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OSHA says most trench collapse fatalities preventable

Federal authorities expressed their concern about the number of preventable workplace accidents that occur every year. Particular attention is being paid to trench collapse accidents after the death of a young Missouri father in December. Authorities at the Occupational Safety and Health Administration say compliance with safety regulations can prevent these senseless deaths.

Reportedly, the man was using a backhoe to excavate a trench when he got out of the machine and entered the trench that was 12 feet deep. The trench box that was supposed to be placed in the trench to prevent the walls from collapsing was sitting nearby -- but not in the trench. Without that protection, the walls collapsed and buried the worker under tons of soil.

Recovering the body of the man took firefighters many hours. Reportedly, the deceased worker was experienced in trench work and his reason for entering the unsecured trench remains a mystery. OSHA says more than 20 lives were lost in trench collapses in 2016 -- double the number of such deaths recorded in 2015. Safety officers say the weight of one cubic yard of soil is similar to that of a small car, and when a trench wall collapses, several cubic yards of soil will crush an unprotected worker.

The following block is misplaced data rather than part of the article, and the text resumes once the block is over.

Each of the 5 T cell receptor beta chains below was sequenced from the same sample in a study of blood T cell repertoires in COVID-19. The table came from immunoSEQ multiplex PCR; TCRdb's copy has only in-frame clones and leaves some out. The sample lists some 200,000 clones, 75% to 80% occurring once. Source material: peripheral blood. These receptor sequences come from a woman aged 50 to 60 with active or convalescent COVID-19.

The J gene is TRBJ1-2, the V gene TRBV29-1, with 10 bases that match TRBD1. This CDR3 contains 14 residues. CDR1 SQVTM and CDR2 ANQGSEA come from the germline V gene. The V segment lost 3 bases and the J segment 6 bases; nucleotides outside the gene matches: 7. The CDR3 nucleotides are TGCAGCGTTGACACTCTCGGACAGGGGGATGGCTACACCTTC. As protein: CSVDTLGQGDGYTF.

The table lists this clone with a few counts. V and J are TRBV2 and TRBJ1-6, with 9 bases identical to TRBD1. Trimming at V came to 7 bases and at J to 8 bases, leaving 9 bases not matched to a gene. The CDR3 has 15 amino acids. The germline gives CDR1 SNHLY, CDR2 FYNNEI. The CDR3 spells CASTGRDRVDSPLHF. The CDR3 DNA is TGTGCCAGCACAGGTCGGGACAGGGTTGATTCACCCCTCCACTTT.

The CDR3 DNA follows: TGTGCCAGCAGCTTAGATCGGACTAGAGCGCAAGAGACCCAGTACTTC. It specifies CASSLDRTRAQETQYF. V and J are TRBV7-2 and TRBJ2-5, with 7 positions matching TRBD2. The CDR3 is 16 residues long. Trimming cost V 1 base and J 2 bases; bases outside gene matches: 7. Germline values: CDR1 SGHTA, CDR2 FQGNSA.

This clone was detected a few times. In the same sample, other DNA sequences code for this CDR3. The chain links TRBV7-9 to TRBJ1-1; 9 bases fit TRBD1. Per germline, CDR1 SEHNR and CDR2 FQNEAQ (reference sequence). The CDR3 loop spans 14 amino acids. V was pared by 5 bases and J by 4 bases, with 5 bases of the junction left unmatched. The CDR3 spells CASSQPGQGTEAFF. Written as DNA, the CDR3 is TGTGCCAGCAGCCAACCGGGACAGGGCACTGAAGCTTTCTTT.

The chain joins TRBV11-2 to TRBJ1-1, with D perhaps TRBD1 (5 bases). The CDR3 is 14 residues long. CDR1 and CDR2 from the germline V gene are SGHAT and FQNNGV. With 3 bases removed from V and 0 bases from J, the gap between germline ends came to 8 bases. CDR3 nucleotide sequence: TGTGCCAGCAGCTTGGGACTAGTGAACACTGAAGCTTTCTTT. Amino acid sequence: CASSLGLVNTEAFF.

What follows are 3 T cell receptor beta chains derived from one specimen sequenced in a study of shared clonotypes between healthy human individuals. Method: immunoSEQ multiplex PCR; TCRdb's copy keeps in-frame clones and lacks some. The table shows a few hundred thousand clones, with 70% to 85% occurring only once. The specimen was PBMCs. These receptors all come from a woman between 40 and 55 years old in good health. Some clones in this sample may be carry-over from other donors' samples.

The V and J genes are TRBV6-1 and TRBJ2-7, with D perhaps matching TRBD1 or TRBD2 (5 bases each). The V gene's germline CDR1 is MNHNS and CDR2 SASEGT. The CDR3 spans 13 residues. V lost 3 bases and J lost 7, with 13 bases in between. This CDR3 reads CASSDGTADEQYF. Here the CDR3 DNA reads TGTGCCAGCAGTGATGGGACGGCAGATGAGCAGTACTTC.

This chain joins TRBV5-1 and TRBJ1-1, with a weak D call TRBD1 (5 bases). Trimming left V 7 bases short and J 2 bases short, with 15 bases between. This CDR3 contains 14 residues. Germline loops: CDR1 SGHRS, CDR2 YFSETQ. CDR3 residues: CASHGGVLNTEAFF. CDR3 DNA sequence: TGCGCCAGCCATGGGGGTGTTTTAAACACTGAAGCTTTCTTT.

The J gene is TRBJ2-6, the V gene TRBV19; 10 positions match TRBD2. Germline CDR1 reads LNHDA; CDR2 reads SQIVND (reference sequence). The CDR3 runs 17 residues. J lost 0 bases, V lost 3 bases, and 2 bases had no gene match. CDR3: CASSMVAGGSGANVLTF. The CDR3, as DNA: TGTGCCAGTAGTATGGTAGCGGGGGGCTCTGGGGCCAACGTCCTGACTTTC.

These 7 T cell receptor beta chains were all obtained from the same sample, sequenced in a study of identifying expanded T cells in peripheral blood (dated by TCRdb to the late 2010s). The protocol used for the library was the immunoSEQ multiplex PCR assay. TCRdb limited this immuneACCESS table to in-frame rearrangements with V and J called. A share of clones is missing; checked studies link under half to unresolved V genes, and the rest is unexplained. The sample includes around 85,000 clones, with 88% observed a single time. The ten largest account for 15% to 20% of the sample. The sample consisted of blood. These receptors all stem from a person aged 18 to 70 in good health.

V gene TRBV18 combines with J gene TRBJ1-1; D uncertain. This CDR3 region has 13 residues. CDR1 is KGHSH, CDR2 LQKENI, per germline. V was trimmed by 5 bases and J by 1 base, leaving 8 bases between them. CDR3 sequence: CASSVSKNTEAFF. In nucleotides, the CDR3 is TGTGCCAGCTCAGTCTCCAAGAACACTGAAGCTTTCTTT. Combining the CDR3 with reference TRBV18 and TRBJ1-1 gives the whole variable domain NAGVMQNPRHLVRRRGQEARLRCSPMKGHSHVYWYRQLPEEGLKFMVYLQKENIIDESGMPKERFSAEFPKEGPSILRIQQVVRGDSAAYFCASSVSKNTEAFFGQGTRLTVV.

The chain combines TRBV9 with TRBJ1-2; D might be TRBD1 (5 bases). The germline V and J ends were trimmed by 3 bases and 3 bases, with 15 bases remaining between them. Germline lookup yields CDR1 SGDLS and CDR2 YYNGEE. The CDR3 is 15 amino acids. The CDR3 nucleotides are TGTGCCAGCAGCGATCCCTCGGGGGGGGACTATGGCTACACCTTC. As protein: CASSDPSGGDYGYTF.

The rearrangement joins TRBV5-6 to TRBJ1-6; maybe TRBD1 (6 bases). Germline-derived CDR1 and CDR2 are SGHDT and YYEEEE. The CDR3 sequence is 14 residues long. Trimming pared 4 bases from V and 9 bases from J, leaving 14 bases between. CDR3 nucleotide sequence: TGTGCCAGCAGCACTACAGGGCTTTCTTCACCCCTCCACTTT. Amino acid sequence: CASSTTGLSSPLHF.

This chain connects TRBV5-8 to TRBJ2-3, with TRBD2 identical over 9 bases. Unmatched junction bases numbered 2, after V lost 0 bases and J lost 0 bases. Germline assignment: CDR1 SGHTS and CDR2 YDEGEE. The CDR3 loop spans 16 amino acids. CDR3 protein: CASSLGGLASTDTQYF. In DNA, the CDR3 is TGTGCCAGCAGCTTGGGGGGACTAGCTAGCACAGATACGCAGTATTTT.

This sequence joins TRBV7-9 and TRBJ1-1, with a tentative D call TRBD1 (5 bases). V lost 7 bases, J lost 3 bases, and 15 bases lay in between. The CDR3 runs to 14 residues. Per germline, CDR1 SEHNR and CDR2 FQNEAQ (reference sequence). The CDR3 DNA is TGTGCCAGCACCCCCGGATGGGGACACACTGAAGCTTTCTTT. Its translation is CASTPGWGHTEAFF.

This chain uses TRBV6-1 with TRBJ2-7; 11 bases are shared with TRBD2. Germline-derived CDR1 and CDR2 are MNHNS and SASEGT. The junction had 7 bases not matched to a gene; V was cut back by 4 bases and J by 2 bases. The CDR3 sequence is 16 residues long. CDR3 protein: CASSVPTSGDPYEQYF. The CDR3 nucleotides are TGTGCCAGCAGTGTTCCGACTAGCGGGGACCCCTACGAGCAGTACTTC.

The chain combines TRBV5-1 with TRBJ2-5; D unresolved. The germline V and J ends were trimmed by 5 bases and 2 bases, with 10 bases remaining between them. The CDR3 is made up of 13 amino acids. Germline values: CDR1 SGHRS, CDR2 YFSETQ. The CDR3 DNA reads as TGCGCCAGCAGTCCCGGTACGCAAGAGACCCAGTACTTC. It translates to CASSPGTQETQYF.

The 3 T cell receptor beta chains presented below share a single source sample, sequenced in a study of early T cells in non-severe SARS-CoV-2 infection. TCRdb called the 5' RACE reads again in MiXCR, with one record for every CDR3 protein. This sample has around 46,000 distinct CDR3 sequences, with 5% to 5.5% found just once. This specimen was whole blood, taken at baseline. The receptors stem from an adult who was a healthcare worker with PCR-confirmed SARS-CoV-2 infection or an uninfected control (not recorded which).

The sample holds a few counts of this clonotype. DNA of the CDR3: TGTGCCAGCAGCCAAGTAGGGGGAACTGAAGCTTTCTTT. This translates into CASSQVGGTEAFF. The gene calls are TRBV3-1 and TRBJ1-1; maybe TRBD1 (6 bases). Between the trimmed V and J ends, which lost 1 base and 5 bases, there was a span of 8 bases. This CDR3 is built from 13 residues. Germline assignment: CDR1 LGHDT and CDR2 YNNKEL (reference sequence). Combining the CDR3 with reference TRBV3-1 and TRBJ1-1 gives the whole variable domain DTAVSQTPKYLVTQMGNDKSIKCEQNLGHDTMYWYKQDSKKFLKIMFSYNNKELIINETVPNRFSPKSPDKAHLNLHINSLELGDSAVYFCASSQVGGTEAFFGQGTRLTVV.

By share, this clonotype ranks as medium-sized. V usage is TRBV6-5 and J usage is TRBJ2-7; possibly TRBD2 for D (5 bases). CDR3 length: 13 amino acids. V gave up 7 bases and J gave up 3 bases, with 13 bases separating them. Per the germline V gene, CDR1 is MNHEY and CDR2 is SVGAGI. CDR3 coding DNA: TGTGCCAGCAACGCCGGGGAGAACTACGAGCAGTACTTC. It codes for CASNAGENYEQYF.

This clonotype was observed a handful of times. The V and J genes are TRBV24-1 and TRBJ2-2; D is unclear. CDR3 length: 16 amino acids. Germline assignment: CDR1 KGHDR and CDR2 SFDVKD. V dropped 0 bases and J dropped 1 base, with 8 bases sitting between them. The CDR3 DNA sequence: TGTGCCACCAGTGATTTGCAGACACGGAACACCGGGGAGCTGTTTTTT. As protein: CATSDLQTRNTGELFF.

After this fatal trench collapse, the surviving family members of this Missouri worker will likely have to cope with unanticipated expenses related to end-of-life arrangements. The sudden loss of income can also cause financial challenges, and the family can seek assistance through the workers' compensation insurance program. By filing death benefits claims, the dependents of the deceased worker will likely receive coverage for these financial losses.

Source: kansascity.com, "'Entirely preventable' trench collapse deaths frustrate safety agency", Mike Hendricks, Dec. 28, 2016

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